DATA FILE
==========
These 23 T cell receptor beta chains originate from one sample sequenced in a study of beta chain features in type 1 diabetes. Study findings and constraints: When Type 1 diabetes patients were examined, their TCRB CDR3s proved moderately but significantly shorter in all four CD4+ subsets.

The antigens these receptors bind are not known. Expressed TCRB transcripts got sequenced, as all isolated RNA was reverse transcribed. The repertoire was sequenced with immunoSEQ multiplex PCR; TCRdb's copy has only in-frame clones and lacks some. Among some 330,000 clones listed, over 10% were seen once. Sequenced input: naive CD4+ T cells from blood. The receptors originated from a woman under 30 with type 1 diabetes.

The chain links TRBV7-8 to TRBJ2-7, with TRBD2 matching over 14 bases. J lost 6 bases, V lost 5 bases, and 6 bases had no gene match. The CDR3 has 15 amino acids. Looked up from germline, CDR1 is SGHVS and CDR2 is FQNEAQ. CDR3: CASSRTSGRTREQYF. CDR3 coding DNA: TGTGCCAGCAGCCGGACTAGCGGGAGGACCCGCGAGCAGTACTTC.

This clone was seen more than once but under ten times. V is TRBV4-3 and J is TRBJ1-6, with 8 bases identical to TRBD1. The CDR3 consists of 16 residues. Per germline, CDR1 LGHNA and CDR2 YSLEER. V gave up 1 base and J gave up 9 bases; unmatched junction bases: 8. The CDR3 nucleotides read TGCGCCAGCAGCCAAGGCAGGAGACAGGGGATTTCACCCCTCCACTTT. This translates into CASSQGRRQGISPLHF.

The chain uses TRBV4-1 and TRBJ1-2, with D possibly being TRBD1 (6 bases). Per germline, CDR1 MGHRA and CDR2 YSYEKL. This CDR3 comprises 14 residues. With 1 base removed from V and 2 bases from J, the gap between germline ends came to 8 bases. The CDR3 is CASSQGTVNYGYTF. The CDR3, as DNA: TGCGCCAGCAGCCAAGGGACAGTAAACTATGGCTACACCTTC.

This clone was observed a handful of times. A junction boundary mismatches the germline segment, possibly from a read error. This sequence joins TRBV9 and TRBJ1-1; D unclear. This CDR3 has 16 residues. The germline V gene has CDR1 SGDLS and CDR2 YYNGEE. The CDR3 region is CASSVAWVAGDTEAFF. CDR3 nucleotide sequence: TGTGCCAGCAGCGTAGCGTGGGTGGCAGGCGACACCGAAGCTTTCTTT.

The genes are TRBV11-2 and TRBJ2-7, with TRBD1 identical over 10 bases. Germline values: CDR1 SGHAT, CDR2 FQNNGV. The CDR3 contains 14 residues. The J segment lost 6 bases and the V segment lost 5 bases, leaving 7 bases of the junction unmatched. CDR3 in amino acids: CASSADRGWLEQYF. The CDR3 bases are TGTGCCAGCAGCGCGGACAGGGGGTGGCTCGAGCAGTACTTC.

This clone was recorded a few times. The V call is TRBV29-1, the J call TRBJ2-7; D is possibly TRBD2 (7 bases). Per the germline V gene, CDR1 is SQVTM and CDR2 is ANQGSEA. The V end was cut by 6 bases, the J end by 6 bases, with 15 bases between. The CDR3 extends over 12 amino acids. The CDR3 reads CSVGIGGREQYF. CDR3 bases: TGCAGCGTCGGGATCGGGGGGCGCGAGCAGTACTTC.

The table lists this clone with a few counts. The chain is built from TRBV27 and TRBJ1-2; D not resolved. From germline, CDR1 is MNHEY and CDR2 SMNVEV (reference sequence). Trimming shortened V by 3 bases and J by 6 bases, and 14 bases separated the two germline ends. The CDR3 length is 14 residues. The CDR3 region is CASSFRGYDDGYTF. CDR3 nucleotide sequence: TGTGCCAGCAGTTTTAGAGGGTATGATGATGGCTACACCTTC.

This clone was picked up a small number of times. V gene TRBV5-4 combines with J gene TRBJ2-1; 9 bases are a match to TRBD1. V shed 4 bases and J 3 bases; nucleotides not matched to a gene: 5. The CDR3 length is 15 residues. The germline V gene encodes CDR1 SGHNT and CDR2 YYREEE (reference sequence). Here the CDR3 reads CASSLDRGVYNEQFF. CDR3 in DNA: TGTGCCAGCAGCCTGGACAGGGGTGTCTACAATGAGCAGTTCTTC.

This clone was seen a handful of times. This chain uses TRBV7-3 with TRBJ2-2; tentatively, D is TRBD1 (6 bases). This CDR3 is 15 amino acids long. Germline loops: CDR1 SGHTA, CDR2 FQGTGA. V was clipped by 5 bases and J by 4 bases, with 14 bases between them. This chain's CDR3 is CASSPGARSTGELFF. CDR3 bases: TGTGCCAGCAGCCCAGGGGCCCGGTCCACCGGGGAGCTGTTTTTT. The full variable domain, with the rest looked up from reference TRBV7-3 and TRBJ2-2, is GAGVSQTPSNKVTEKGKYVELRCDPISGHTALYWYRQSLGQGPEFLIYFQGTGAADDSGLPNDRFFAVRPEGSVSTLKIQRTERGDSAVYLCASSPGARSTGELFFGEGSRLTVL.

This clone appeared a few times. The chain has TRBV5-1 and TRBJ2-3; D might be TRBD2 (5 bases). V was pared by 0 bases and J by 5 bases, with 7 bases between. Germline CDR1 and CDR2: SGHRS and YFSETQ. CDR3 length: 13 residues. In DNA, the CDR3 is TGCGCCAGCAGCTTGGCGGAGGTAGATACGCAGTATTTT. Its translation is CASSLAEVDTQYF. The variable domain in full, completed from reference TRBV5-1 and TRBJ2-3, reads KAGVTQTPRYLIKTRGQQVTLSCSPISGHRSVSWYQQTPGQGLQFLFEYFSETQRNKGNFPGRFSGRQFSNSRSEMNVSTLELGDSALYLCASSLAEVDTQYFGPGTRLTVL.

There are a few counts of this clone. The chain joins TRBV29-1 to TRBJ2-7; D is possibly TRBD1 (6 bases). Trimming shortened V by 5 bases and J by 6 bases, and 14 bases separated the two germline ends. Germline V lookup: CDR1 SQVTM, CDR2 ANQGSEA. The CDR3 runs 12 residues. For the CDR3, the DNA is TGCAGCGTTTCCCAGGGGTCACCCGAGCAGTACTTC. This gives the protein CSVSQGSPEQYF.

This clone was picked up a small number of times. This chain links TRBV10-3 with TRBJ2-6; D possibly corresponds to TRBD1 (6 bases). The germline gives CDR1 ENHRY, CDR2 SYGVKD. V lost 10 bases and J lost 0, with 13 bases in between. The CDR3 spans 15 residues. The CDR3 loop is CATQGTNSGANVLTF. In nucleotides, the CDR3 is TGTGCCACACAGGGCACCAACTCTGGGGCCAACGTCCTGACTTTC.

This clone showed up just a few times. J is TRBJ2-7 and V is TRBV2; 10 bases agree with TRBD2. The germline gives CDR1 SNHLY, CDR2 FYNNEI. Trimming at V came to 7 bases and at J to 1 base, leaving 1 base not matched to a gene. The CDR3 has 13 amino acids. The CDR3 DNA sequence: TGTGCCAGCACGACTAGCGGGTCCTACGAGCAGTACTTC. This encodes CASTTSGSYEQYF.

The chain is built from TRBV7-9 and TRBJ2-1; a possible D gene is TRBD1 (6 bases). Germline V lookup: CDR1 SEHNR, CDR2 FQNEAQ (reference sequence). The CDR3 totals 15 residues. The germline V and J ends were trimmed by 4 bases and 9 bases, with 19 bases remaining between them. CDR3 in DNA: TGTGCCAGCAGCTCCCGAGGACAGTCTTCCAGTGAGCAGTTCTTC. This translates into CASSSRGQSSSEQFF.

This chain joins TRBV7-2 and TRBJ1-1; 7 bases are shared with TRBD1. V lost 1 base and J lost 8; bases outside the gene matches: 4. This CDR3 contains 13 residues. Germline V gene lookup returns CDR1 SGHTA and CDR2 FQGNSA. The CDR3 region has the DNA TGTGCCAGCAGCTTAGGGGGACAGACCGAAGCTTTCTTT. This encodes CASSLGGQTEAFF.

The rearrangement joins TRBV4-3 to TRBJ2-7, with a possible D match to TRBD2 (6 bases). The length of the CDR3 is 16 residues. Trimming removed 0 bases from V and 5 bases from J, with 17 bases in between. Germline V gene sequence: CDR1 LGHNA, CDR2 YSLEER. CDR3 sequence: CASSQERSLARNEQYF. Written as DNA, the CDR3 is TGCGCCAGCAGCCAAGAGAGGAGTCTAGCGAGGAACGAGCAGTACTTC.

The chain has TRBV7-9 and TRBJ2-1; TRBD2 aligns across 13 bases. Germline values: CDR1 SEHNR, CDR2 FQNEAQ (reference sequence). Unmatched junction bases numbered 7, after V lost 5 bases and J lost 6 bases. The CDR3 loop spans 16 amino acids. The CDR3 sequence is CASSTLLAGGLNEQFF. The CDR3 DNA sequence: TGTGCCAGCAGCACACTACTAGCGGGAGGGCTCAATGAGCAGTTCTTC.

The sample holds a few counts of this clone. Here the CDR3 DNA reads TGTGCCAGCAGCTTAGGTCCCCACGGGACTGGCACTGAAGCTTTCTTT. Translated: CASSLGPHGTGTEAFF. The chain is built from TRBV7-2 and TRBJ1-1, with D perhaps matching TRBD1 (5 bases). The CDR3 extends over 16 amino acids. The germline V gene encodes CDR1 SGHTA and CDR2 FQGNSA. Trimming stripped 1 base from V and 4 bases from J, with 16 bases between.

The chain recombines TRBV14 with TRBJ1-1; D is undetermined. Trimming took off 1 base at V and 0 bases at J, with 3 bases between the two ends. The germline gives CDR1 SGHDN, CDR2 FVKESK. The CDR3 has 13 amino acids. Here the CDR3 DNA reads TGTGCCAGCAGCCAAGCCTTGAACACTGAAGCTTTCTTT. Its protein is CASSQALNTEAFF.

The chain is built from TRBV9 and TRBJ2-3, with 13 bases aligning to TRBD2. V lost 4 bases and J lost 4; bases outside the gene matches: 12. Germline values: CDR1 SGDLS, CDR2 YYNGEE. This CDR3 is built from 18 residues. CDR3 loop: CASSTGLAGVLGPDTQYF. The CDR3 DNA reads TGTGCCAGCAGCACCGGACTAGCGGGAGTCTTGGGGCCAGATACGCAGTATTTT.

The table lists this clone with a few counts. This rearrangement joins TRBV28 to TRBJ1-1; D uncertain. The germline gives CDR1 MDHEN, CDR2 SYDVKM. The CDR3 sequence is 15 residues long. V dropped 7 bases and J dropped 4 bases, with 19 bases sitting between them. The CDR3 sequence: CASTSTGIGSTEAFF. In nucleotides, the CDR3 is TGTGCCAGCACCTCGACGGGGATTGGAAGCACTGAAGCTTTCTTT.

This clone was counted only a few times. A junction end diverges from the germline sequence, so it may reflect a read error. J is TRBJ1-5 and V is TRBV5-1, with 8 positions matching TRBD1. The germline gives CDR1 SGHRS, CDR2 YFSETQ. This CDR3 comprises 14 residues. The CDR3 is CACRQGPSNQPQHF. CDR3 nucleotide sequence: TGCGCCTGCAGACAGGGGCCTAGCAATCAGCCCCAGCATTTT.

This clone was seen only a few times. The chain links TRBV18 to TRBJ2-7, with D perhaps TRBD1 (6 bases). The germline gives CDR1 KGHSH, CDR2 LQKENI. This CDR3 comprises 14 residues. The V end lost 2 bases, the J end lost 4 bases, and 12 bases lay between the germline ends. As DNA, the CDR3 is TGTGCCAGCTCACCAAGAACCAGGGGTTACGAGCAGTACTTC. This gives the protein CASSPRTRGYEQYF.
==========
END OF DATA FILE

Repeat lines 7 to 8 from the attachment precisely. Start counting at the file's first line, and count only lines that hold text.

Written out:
The genes are TRBV11-2 and TRBJ2-7, with TRBD1 identical over 10 bases. Germline values: CDR1 SGHAT, CDR2 FQNNGV. The CDR3 contains 14 residues. The J segment lost 6 bases and the V segment lost 5 bases, leaving 7 bases of the junction unmatched. CDR3 in amino acids: CASSADRGWLEQYF. The CDR3 bases are TGTGCCAGCAGCGCGGACAGGGGGTGGCTCGAGCAGTACTTC.

This clone was recorded a few times. The V call is TRBV29-1, the J call TRBJ2-7; D is possibly TRBD2 (7 bases). Per the germline V gene, CDR1 is SQVTM and CDR2 is ANQGSEA. The V end was cut by 6 bases, the J end by 6 bases, with 15 bases between. The CDR3 extends over 12 amino acids. The CDR3 reads CSVGIGGREQYF. CDR3 bases: TGCAGCGTCGGGATCGGGGGGCGCGAGCAGTACTTC.